Cecilia: This was actually my first dissection, and I liked the experience of cutting it apart to discover the inside of the starfish. I learned that starfishes has digestive glands that functions like our digestive system. I really enjoyed this dissection and hope to dissect more organisms in the future.

Alyssa: By doing this experiment, I learned how different functions work together to help the starfish survive. This was actually my third dissection experiment, however, this was my first dissection dealing with an invertebrate. This experiment helped me learn that studying an organism’s anatomy helps us learn more about the organisms overall.

Amber: Throughout this experience, I learned a lot more about the different internal and external parts of the starfish. I think the lab dissection was very interesting and was a good way of helping me learn more and be familiar with the different parts and materials that was used.

Tina: This experiment with the dissection was great because it helped me understand the materials used to dissect animals. I enjoyed this because it was the first time I touched a starfish.

Faith: Dissecting a starfish ended up being very interesting and a cool experience. I learned new things, and the overall experience wasn’t as I expected it to be. I wasn’t expecting the starfish to be so simple yet fascinating, but I guess I should expect the unexpected. I look forward to dissect more organisms in the future and learning about their different functions.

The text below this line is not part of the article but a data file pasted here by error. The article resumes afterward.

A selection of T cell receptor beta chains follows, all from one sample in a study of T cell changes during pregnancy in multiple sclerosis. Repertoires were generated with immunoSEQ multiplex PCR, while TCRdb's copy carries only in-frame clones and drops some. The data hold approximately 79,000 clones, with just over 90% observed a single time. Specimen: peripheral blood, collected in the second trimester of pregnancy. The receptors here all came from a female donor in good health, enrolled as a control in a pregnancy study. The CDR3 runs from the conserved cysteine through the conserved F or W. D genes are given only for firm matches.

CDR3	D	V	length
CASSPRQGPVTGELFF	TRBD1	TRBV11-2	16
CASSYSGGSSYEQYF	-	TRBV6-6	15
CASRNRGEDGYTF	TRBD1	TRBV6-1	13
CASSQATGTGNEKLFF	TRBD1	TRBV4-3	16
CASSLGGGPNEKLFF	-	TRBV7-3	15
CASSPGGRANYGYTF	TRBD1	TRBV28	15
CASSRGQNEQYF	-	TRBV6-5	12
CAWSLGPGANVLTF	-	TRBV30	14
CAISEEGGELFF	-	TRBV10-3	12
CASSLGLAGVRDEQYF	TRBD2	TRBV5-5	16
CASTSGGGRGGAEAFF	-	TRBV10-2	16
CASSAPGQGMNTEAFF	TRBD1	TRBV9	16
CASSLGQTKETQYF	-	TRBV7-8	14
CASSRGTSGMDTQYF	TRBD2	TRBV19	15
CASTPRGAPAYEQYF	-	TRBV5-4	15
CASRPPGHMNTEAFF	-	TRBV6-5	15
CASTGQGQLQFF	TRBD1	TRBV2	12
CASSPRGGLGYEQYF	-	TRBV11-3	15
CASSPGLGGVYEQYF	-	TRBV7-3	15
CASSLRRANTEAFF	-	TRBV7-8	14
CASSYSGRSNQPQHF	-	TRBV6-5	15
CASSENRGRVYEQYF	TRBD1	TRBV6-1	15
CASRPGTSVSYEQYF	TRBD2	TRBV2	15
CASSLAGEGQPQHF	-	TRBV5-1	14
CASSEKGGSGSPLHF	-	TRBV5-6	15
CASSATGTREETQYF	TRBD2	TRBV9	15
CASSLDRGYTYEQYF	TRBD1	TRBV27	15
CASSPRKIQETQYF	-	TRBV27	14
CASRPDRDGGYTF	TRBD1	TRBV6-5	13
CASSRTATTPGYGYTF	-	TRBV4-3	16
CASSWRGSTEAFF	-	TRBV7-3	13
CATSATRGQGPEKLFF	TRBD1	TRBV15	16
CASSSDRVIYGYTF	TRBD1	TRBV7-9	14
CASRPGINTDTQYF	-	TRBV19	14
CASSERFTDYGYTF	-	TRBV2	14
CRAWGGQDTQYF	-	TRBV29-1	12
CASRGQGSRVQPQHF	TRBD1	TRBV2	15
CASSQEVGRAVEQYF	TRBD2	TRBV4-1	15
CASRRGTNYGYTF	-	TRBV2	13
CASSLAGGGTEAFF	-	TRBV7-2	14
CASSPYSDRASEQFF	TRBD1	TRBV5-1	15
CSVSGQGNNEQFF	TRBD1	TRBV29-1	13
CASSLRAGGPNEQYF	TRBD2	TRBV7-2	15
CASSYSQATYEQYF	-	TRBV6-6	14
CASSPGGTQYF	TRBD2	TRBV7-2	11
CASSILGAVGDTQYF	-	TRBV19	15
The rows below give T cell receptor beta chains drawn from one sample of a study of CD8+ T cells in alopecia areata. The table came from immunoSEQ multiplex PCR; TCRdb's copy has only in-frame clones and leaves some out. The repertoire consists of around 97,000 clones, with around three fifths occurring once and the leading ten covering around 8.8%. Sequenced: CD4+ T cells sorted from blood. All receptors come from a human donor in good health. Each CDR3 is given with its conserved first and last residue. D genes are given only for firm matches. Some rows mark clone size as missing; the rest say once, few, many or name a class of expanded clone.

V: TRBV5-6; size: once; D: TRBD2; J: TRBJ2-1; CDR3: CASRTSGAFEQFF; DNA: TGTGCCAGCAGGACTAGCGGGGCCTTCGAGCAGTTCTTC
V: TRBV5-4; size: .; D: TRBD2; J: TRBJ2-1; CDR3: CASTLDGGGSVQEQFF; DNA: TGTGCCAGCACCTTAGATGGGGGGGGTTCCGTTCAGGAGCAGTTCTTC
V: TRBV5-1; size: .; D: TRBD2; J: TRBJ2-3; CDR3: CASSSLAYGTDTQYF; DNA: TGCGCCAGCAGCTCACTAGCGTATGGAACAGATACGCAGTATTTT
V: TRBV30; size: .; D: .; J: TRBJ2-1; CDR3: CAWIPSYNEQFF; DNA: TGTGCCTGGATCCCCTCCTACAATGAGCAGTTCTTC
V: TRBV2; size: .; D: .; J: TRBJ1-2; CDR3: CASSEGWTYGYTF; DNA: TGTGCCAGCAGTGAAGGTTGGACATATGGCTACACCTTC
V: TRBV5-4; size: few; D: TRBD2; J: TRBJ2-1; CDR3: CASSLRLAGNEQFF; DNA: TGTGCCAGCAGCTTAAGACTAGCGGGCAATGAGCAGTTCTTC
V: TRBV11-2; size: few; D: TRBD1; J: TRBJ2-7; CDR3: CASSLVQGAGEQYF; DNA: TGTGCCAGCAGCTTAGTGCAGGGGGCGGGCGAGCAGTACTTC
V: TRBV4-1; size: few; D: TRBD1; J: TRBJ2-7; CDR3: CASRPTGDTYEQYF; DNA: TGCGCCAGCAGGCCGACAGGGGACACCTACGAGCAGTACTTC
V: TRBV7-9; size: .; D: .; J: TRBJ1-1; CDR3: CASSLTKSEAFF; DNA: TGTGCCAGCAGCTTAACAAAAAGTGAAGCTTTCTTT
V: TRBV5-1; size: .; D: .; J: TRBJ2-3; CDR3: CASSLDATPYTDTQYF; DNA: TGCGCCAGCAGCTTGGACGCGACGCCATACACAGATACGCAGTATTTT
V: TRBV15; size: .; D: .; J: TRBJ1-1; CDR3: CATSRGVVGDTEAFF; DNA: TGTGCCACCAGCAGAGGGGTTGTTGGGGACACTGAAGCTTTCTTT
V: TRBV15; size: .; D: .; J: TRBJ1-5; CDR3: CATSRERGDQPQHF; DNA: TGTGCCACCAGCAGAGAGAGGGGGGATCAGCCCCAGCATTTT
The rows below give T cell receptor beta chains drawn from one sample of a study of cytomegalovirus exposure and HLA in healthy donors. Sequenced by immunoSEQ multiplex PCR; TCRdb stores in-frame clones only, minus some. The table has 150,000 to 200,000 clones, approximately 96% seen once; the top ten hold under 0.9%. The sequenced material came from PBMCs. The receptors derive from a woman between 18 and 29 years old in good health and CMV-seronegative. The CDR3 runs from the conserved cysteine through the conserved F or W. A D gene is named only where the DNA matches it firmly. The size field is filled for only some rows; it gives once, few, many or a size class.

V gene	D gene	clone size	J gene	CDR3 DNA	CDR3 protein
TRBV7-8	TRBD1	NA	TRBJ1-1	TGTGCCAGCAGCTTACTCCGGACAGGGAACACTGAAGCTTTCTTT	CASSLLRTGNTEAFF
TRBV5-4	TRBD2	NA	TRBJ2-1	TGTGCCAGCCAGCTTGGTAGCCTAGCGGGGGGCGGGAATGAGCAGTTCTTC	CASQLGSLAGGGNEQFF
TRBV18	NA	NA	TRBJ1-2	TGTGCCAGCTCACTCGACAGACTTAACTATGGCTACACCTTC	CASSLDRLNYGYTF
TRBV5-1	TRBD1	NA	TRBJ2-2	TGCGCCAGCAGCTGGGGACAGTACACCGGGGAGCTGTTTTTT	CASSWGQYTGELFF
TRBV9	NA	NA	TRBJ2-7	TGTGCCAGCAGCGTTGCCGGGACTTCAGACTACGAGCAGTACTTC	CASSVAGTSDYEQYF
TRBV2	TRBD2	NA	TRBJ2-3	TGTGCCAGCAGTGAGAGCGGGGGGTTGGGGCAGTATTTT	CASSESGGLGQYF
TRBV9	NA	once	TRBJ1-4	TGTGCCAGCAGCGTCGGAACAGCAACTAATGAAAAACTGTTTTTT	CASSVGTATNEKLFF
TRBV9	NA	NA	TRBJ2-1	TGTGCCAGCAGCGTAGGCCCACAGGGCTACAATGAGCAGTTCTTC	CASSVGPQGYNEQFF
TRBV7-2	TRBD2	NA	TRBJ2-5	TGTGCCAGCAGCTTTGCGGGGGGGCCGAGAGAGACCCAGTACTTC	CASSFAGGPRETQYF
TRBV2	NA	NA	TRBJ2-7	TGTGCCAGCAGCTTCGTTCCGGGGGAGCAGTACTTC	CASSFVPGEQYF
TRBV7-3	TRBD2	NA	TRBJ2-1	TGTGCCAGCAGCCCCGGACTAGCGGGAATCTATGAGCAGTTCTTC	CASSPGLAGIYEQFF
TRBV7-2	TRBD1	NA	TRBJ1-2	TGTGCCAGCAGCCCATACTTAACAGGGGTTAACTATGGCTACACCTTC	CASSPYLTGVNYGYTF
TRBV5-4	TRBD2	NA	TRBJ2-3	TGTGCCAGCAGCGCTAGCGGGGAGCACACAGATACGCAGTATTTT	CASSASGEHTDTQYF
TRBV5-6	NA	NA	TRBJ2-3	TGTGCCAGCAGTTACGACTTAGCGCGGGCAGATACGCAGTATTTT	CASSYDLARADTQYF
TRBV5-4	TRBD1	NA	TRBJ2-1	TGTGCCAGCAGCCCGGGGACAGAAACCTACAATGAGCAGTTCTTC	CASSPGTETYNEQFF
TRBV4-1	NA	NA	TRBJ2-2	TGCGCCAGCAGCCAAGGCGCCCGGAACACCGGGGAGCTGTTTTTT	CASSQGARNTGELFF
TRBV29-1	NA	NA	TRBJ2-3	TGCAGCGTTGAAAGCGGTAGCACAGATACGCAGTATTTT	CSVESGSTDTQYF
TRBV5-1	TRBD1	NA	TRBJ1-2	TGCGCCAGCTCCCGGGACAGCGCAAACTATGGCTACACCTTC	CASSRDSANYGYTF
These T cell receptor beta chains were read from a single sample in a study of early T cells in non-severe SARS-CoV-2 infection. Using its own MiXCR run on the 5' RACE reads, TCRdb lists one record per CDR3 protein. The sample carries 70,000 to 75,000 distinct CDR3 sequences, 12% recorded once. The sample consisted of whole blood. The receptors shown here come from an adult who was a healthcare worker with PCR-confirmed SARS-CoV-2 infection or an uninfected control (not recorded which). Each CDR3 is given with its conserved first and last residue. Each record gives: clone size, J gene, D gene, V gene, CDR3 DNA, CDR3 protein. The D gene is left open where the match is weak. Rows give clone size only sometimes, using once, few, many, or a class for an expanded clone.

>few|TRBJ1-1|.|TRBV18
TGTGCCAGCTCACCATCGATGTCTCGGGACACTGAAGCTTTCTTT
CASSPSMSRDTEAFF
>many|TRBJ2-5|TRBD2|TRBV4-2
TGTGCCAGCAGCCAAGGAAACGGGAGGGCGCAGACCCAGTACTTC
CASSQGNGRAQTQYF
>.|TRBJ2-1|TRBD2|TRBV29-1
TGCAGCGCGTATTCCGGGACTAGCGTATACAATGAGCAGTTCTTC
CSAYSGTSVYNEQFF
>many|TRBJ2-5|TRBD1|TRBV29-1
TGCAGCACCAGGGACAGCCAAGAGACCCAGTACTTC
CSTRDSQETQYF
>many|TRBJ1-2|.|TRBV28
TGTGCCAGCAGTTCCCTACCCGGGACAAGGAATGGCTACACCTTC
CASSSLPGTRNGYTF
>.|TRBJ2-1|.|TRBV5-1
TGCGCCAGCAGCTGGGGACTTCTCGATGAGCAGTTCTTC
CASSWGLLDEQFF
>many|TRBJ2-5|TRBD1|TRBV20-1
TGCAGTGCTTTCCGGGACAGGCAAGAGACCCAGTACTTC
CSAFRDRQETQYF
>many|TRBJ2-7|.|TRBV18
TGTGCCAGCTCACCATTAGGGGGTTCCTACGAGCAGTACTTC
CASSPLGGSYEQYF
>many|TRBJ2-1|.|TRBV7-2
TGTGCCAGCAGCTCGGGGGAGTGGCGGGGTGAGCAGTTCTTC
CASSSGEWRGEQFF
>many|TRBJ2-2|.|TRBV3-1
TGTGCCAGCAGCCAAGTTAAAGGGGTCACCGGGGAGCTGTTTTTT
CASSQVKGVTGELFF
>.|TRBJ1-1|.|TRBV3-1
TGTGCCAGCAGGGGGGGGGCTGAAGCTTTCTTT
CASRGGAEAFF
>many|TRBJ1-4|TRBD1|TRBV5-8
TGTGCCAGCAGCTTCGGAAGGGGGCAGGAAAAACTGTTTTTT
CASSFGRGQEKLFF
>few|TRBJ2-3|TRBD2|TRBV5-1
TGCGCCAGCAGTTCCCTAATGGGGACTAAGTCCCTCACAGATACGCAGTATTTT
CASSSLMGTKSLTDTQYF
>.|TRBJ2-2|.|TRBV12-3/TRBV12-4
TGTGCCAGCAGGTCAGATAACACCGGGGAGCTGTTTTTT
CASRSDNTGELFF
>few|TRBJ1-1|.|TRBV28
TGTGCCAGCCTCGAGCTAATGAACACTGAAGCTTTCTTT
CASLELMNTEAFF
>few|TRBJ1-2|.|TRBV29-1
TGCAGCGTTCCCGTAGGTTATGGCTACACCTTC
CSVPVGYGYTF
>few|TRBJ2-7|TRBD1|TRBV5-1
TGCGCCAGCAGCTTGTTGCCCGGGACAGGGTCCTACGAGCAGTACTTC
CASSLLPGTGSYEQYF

Ring Canal
Diagram of Internal Anatomy

1. Do starfish have a brain?
2. Do starfish have a heart?
3. Do starfish have any blood?
Gonads: reproductive organs
Radial Canal: moves waters towards the rays from the ring canal
Ampulla: fills up with water & then releases the water to the tube feet

Lives under water
Phyloric caeca
Has similar organs as humans
around 10- 20 inches in length
Swim bladder
Spinal cord
Can swim
Has a backbone
Can't regenerate
Overall Observation for External Anatomy
The external features of the starfish allows it to adapt and survive under water. Without the gills, the starfish wouldn't be able to breathe underwater. Without its tube feets, the starfish wouldn't be able to move. Without its mouth, the starfish wouldn't be able to eat. Overall, these structures outside of the starfish plays a major role in the key of survival.
Overall Observation for Internal Anatomy
The internal parts of the starfish helps it to
survive. Internal parts such as its radial canal, which helps it to get water, and the ampulla, which helps to fill up water and releasing it in the tube feet, work together to transport water in and out. Together, we discovered other internal organs like the stomach, ring canal, anus and digestive glands and their functions to help the starfish survive.